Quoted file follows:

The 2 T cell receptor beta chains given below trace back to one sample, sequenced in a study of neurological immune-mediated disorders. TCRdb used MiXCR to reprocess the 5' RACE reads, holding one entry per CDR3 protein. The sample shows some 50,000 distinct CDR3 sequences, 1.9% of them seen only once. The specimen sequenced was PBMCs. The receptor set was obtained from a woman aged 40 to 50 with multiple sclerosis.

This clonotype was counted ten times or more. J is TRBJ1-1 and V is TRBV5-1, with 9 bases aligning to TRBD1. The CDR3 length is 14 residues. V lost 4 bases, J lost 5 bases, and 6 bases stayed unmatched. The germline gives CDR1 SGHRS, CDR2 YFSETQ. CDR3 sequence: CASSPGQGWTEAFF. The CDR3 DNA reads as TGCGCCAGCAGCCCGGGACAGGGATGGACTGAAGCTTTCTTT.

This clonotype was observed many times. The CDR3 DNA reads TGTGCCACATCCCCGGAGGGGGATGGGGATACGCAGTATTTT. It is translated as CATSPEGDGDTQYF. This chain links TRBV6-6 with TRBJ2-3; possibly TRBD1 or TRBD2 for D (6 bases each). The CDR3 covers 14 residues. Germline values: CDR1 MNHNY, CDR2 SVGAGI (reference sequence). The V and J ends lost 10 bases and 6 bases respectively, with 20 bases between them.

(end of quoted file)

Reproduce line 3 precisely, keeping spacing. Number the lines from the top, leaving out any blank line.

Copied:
This clonotype was observed many times. The CDR3 DNA reads TGTGCCACATCCCCGGAGGGGGATGGGGATACGCAGTATTTT. It is translated as CATSPEGDGDTQYF. This chain links TRBV6-6 with TRBJ2-3; possibly TRBD1 or TRBD2 for D (6 bases each). The CDR3 covers 14 residues. Germline values: CDR1 MNHNY, CDR2 SVGAGI (reference sequence). The V and J ends lost 10 bases and 6 bases respectively, with 20 bases between them.